In meeting our energy needs, we can largely rely on solar and wind supplemented with biofuels. Griffith asserts that the U.S. would need 2% of its land mass to supply the needed electricity, but his accounting makes three important errors. First, placing renewables doesn’t eliminate other uses of that land, particularly for wind. Acreage devoted to wind in particular can be used also for different types of farming and even open space. In comparison, fossil-fuel and nuclear plants completely displace any other land use. Turbine technology is evolving to limit avian mortality (and even then its tall buildings and household cats that cause most bird deaths). Second most of the solar supply can be met on rooftops and covering parking lots. These locations are cost effective compared to grid scale sources once we account for transmission costs. And third, our energy storage is literally driving down the road–in our new electric vehicles. A 100% EV fleet in California will have enough storage to meet 30 times the current peak load. A car owner will be able to devote less than 5% of their battery capacity to meet their home energy needs. All of this means that the real footprint can be much less than 1%.

Nuclear power has never lived up to its promise and is expensive compared to other low-emission options. While the direct costs of current-technology nuclear power is more than 12 cents a kilowatt-hour when adding transmission, grid-scale renewables are less than half of that, and distributed energy resources are at least comparable with almost no land-use footprint and able to provide better reliability and resilience. In addition, the potential of catastrophic events at nuclear plants adds another 1 to 3 cents per kilowatt-hour. Small modular reactors (SMR) have been promoted as a game changer, but we have been waiting for two decades. Nuclear or green hydrogen may emerge as economically-viable options, but we shouldn’t base our plans on that.

Guidelines For Better Net Metering; Protecting All Electricity Customers And The Climate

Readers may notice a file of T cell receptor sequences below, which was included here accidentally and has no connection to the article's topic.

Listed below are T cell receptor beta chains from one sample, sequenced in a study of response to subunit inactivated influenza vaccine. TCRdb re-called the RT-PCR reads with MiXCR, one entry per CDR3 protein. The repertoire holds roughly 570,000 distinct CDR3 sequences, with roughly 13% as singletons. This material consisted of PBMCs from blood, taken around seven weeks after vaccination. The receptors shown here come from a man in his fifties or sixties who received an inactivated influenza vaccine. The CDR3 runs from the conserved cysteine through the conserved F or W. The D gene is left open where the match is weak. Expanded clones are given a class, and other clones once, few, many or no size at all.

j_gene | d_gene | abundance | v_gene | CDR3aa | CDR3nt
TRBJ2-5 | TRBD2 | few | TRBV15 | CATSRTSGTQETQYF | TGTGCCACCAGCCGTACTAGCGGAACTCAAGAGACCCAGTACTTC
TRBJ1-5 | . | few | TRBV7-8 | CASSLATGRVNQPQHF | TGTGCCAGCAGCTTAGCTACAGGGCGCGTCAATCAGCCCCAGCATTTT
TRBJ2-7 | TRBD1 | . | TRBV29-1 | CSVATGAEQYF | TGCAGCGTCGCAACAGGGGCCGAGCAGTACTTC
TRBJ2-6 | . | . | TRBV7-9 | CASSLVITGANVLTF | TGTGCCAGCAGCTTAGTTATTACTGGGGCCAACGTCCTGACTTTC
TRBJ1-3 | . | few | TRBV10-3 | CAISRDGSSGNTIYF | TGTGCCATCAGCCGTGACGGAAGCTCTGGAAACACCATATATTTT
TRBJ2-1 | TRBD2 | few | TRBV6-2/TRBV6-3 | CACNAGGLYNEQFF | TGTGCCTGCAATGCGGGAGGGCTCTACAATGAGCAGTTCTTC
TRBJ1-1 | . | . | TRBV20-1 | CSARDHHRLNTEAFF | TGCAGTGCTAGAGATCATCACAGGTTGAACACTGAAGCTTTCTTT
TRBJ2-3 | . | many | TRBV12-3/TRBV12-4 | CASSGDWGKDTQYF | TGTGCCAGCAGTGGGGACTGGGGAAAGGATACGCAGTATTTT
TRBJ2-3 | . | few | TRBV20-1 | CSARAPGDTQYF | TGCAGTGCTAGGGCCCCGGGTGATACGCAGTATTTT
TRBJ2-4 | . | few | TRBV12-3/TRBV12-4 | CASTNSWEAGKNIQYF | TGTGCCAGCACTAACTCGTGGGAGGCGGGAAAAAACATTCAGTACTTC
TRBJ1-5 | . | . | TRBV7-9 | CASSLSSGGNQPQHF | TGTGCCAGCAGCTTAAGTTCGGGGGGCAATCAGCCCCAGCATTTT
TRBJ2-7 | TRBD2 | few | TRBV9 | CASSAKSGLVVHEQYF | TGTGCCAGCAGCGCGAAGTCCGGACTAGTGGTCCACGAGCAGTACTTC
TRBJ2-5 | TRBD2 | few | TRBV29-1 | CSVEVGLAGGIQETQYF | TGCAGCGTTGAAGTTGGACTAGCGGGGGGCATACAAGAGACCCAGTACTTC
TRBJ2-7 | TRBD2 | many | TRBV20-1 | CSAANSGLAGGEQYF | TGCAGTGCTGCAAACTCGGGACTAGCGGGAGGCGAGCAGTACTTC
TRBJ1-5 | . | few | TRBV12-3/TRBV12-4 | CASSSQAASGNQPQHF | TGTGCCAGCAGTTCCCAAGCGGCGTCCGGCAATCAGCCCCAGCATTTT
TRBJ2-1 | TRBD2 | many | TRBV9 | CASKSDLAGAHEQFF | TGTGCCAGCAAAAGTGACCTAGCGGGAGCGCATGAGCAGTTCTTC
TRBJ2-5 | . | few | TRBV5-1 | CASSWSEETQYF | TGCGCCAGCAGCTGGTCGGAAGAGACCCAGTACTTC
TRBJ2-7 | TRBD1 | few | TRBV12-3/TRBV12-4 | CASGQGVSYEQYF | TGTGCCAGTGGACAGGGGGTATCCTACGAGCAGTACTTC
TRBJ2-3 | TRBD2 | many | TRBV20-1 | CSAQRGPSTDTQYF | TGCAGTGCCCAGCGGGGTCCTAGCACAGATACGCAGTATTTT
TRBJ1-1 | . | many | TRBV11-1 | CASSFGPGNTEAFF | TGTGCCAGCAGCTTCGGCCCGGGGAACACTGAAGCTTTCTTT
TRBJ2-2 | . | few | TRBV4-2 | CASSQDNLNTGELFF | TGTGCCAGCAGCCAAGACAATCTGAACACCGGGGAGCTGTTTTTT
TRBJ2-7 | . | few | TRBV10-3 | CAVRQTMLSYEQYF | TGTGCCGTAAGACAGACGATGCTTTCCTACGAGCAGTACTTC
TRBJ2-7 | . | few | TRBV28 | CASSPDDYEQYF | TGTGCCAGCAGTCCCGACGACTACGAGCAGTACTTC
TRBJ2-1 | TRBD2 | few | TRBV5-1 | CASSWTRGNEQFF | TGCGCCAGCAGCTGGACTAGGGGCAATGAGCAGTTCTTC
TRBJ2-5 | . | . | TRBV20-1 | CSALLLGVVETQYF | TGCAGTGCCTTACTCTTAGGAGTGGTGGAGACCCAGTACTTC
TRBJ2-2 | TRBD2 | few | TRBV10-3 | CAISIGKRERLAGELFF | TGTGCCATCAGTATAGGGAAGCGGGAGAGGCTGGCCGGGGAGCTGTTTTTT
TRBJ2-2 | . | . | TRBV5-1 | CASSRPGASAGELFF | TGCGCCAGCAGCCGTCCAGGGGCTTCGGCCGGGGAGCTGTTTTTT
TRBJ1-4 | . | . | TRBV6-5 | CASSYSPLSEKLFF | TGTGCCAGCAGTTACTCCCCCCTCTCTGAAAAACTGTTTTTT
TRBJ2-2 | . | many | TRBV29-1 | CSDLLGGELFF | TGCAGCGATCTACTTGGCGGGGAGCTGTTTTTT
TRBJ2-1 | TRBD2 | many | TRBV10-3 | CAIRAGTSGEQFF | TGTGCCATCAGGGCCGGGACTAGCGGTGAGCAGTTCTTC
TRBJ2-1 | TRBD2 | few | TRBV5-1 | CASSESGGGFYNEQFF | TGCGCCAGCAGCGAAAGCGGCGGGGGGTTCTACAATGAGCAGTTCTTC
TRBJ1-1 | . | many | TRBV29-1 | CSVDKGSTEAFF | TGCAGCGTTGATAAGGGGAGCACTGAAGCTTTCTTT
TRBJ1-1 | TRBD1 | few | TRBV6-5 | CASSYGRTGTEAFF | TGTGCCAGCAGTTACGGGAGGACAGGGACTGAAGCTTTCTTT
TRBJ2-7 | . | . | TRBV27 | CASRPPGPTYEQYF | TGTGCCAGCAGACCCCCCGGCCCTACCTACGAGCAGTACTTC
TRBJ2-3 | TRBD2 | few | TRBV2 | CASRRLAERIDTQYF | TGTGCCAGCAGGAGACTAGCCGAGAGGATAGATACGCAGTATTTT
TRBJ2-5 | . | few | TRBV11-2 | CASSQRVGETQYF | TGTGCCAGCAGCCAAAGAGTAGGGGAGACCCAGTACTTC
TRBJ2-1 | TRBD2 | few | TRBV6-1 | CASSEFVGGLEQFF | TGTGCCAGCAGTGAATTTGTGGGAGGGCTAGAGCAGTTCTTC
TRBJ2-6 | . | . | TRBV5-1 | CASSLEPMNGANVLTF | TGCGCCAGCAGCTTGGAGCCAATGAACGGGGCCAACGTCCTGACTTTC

Authors Ahmad Faruqui, Richard McCann and Fereidoon Sioshansi[1] respond to Professor Severin Borenstein’s much-debated proposal to reform California’s net energy metering, which was first published as a blog and later in a Los Angeles Times op-ed.

Proposing a Clean Financing Decarbonization Incentive Rate

by Steven J. Moss and Richard J. McCann, M.Cubed

A potentially key barrier to decarbonizing California’s economy is escalating electricity costs.[1] To address this challenge, the Local Government Sustainable Energy Coalition, in collaboration with Santa Barbara Clean Energy, proposes to create a decarbonization incentive rate, which would enable customers who switch heating, ventilation and air conditioning (HVAC) or other appliances from natural gas, fossil methane, or propane to electricity to pay a discounted rate on the incremental electricity consumed.[2] The rate could also be offered to customers purchasing electric vehicles (EVs).

California has adopted electricity rate discounts previously to incentivize beneficial choices, such as retaining and expanding businesses in-state,[3] and converting agricultural pump engines from diesel to electricity to improve Central Valley air quality.[4]

  • Economic development rates (EDR) offer a reduction to enterprises that are considering leaving, moving to or expanding in the state.  The rate floor is calculated as the marginal cost of service for distribution and generation plus non-bypassable charges (NBC). For Southern California Edison, the current standard EDR discount is 12%; 30% in designated enhanced zones.[5]
  • AG-ICE tariff, offered from 2006 to 2014, provided a discounted line extension cost and limited the associated rate escalation to 1.5% a year for 10 years to match forecasted diesel fuel prices.[6] The program led to the conversion of 2,000 pump engines in 2006-2007 with commensurate improvements in regional air quality and greenhouse gas (GHG) emission reductions.[7]

The decarbonization incentive rate (DIR) would use the same principles as the EDR tariff. Most importantly, load created by converting from fossil fuels is new load that has only been recently—if at all–included in electricity resource and grid planning. None of this load should incur legacy costs for past generation investments or procurement nor for past distribution costs. Most significantly, this principle means that these new loads would be exempt from the power cost indifference adjustment (PCIA) stranded asset charge to recover legacy generation costs.

The California Public Utility Commission (CPUC) also ruled in 2007 that NBCs such as for public purpose programs, CARE discount funding, Department of Water Resources Bonds, and nuclear decommissioning, must be recovered in full in discounted tariffs such as the EDR rate. This proposal follows that direction and include these charges, except the PCIA as discussed above.

Costs for incremental service are best represented by the marginal costs developed by the utilities and other parties either in their General Rate Case (GRC) Phase II cases or in the CPUC’s Avoided Cost Calculator. Since the EDR is developed using analysis from the GRC, the proposed DIR is illustrated here using SCE’s 2021 GRC Phase II information as a preliminary estimate of what such a rate might look like. A more detailed analysis likely will arrive at a somewhat different set of rates, but the relationships should be similar.